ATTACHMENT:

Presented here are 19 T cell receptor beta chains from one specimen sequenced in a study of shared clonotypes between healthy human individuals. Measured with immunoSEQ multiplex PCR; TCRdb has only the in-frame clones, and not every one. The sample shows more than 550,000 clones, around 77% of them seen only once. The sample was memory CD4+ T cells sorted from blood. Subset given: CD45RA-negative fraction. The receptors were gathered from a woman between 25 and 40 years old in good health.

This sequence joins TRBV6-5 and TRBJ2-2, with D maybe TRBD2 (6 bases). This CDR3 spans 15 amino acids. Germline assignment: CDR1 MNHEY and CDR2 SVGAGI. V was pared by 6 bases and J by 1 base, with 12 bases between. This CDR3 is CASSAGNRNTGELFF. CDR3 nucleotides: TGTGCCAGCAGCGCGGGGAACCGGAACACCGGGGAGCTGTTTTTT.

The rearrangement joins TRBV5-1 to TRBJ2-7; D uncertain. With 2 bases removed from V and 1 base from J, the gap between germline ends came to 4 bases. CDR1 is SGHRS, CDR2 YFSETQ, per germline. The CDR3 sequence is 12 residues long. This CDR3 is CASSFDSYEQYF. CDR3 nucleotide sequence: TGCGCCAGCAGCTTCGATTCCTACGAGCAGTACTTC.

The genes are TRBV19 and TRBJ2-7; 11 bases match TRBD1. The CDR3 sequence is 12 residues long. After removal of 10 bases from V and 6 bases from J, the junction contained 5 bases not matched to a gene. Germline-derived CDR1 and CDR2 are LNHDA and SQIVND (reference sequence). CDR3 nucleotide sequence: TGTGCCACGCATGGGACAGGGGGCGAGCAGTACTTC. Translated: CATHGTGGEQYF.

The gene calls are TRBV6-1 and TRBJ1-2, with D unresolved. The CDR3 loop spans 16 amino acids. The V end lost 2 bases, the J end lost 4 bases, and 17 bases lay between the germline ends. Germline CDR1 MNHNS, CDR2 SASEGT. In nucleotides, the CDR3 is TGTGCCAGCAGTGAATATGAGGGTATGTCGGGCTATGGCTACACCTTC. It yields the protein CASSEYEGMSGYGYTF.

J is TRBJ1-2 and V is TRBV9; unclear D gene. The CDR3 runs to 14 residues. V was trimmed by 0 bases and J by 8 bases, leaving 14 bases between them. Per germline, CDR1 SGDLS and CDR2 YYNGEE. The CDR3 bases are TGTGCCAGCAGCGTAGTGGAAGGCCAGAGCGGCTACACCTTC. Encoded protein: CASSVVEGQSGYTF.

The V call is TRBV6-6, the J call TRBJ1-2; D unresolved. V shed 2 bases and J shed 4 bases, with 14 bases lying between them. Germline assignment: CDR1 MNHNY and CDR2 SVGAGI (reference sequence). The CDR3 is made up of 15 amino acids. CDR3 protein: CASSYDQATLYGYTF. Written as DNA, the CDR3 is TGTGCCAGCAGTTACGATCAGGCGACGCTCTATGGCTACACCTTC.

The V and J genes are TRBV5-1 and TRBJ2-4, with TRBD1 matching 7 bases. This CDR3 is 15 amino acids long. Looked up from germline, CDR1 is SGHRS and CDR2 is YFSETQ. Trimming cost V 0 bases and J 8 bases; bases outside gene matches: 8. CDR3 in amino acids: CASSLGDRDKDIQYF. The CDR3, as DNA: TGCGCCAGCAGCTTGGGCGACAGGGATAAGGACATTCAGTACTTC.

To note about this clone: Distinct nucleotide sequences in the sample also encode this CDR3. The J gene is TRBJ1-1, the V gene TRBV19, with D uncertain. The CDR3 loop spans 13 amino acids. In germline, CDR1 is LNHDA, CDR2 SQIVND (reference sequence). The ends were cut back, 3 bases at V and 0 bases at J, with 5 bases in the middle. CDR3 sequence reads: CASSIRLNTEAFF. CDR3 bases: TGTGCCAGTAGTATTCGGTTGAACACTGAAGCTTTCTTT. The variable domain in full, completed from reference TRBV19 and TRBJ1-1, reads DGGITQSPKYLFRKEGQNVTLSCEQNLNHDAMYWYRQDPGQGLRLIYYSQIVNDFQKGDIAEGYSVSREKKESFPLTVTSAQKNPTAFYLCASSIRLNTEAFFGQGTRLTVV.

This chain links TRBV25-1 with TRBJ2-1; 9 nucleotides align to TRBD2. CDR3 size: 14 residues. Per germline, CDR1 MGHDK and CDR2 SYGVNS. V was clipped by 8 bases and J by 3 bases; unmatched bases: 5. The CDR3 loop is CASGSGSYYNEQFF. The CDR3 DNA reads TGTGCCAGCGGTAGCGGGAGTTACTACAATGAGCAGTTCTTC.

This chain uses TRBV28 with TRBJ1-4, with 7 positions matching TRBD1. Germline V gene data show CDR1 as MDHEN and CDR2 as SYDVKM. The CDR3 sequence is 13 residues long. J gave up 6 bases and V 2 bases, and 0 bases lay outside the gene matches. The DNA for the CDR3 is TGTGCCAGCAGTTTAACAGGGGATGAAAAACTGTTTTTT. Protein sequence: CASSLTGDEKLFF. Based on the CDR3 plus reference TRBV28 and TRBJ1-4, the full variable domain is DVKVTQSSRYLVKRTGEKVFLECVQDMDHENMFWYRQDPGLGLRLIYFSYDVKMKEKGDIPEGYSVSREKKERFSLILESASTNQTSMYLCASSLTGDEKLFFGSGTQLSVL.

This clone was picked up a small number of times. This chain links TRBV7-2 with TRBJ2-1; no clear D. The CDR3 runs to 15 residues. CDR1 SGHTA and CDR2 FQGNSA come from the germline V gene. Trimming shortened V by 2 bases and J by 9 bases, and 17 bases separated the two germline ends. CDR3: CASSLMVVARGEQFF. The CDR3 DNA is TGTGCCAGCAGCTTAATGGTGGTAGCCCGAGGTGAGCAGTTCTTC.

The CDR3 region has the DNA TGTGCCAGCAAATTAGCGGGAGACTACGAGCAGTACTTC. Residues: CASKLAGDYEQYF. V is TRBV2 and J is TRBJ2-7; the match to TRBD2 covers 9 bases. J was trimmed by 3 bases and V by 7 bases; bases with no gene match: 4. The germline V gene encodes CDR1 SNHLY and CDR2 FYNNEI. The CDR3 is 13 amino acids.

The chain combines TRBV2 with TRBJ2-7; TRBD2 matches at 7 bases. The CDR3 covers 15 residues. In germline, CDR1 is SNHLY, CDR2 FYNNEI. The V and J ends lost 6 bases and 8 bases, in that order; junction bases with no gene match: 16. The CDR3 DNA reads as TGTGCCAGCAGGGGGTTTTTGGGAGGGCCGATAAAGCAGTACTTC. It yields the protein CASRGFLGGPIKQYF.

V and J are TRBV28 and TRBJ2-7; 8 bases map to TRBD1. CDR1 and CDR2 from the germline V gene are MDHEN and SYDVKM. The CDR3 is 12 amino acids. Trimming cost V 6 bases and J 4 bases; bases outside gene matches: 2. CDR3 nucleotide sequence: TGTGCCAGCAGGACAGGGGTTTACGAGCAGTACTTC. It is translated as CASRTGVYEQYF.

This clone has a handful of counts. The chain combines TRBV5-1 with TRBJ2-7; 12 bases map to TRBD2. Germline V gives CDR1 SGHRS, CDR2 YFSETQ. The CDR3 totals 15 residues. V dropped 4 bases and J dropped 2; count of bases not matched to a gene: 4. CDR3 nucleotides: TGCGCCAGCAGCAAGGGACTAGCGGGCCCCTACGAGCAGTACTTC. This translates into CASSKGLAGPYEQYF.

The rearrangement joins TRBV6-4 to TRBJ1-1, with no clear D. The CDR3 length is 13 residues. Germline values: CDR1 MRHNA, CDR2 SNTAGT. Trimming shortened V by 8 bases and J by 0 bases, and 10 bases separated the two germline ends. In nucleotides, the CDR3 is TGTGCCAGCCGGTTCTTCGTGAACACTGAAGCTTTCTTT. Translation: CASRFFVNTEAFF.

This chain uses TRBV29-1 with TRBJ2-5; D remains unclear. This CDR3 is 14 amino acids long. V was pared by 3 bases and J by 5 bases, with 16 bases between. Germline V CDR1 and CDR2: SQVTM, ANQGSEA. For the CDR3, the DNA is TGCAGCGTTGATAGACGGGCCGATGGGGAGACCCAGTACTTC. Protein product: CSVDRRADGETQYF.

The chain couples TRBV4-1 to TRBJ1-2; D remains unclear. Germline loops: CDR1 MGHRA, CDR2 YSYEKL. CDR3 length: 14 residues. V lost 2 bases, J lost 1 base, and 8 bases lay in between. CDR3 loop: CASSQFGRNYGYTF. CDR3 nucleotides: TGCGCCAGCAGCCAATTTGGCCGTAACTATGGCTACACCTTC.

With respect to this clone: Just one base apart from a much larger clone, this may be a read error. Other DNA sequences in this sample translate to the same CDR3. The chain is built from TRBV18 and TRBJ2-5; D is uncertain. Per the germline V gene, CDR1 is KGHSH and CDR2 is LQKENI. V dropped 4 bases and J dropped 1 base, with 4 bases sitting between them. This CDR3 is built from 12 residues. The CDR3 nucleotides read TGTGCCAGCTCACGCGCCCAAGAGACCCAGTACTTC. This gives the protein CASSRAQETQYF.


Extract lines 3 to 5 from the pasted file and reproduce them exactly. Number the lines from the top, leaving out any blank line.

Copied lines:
The rearrangement joins TRBV5-1 to TRBJ2-7; D uncertain. With 2 bases removed from V and 1 base from J, the gap between germline ends came to 4 bases. CDR1 is SGHRS, CDR2 YFSETQ, per germline. The CDR3 sequence is 12 residues long. This CDR3 is CASSFDSYEQYF. CDR3 nucleotide sequence: TGCGCCAGCAGCTTCGATTCCTACGAGCAGTACTTC.

The genes are TRBV19 and TRBJ2-7; 11 bases match TRBD1. The CDR3 sequence is 12 residues long. After removal of 10 bases from V and 6 bases from J, the junction contained 5 bases not matched to a gene. Germline-derived CDR1 and CDR2 are LNHDA and SQIVND (reference sequence). CDR3 nucleotide sequence: TGTGCCACGCATGGGACAGGGGGCGAGCAGTACTTC. Translated: CATHGTGGEQYF.

The gene calls are TRBV6-1 and TRBJ1-2, with D unresolved. The CDR3 loop spans 16 amino acids. The V end lost 2 bases, the J end lost 4 bases, and 17 bases lay between the germline ends. Germline CDR1 MNHNS, CDR2 SASEGT. In nucleotides, the CDR3 is TGTGCCAGCAGTGAATATGAGGGTATGTCGGGCTATGGCTACACCTTC. It yields the protein CASSEYEGMSGYGYTF.